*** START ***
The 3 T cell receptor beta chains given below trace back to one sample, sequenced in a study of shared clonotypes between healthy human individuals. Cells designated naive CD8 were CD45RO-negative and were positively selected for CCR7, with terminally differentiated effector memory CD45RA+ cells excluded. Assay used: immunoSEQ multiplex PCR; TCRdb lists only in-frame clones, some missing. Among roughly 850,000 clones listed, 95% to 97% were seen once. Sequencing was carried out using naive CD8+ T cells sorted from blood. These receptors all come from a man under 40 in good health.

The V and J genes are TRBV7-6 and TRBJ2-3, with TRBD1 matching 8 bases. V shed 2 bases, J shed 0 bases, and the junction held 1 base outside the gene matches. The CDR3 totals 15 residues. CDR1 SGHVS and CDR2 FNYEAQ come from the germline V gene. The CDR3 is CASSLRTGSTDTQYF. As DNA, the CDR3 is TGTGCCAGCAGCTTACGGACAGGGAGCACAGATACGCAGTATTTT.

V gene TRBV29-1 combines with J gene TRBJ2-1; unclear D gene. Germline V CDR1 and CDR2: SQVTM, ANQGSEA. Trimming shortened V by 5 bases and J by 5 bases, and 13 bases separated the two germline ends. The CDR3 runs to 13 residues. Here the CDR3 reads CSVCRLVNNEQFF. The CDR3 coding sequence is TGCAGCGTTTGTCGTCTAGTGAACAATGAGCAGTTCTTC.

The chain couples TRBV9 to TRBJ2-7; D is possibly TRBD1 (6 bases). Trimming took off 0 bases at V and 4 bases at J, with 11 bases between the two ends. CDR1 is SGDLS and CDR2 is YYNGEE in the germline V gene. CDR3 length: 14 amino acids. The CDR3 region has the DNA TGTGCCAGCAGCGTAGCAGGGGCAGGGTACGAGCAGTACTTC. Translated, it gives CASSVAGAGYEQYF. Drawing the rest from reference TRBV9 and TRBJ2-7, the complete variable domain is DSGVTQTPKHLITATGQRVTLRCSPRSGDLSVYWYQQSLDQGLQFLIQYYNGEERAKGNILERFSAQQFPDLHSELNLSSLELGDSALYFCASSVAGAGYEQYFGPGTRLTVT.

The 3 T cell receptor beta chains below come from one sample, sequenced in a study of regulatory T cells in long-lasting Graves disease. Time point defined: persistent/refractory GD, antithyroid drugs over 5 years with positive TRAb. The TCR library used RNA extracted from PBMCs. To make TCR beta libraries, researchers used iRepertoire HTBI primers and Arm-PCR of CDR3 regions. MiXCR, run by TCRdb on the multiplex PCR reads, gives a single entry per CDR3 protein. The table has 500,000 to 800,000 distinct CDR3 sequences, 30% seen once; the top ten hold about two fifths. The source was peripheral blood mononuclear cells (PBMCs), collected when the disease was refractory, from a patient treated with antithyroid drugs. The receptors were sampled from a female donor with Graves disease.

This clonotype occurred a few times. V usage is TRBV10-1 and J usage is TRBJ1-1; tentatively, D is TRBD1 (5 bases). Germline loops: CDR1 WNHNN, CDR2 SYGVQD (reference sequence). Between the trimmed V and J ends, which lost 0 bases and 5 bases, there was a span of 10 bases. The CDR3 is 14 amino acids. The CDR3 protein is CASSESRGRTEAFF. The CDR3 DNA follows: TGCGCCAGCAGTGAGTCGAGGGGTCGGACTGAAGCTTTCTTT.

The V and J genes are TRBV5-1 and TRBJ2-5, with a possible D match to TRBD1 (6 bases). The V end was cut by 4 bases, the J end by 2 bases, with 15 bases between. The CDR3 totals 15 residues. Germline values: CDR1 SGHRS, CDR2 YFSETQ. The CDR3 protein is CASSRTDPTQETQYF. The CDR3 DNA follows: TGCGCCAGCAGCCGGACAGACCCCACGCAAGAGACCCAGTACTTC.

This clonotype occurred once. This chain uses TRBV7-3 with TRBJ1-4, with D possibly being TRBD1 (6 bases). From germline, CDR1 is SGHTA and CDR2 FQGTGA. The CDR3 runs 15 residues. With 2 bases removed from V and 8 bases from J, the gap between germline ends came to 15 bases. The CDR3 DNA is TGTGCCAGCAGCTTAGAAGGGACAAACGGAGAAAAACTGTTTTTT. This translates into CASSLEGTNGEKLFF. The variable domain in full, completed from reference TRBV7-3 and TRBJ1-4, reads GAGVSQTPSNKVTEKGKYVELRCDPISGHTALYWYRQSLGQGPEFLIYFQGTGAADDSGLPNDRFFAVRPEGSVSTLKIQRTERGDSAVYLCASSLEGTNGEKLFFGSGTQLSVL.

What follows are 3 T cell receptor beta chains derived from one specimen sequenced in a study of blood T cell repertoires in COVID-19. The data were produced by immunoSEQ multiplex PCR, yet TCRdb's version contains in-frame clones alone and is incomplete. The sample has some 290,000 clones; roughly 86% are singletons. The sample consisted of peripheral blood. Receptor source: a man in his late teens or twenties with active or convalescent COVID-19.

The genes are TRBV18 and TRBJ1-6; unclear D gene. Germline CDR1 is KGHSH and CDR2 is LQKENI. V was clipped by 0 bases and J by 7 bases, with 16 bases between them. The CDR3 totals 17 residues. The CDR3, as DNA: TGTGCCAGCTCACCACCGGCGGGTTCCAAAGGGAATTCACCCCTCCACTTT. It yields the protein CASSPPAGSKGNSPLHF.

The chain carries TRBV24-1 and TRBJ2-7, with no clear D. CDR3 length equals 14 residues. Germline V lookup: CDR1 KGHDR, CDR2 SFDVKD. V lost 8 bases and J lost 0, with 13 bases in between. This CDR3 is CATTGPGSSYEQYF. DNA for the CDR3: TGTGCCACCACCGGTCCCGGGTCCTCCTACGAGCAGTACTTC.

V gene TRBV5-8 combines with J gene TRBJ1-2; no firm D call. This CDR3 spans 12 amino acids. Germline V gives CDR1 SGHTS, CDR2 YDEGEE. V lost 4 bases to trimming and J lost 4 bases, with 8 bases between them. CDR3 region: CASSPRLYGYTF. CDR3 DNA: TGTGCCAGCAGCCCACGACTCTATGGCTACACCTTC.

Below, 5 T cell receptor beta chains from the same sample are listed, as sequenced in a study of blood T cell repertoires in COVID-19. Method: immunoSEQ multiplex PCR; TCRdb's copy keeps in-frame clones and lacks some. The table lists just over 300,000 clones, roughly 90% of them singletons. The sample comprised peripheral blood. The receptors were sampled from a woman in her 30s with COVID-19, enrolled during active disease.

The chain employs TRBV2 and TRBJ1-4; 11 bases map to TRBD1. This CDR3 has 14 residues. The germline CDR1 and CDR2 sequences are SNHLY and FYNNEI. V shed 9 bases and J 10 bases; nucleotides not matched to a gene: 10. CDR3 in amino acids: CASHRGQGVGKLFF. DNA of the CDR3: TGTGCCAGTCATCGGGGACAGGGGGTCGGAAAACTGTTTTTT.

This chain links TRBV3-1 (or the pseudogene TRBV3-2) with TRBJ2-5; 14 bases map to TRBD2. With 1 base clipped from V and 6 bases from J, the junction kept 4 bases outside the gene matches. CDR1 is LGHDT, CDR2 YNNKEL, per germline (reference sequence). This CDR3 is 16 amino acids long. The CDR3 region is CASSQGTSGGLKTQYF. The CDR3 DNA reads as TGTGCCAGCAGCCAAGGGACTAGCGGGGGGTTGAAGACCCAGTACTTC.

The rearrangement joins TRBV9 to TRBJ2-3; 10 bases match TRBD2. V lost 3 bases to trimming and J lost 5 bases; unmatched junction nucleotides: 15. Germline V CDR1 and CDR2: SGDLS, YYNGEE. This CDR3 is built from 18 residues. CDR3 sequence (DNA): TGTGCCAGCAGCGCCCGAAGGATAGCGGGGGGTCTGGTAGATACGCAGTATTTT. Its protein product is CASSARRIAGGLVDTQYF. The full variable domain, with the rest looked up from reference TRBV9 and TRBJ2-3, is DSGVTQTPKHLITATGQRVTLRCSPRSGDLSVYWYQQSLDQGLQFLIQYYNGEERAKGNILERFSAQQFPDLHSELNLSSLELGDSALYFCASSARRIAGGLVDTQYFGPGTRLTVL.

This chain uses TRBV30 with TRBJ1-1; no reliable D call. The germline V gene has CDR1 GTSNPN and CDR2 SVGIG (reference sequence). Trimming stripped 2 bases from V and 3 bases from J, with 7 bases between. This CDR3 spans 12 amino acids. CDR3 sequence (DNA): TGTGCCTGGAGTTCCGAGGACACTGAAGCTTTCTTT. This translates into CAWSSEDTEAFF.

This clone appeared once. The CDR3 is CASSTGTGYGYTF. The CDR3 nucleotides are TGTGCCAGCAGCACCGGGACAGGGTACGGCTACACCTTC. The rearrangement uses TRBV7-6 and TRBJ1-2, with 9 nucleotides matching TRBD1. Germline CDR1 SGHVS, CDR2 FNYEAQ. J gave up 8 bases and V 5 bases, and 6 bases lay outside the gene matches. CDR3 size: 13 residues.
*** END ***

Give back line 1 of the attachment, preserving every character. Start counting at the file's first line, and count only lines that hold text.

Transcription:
The 3 T cell receptor beta chains given below trace back to one sample, sequenced in a study of shared clonotypes between healthy human individuals. Cells designated naive CD8 were CD45RO-negative and were positively selected for CCR7, with terminally differentiated effector memory CD45RA+ cells excluded. Assay used: immunoSEQ multiplex PCR; TCRdb lists only in-frame clones, some missing. Among roughly 850,000 clones listed, 95% to 97% were seen once. Sequencing was carried out using naive CD8+ T cells sorted from blood. These receptors all come from a man under 40 in good health.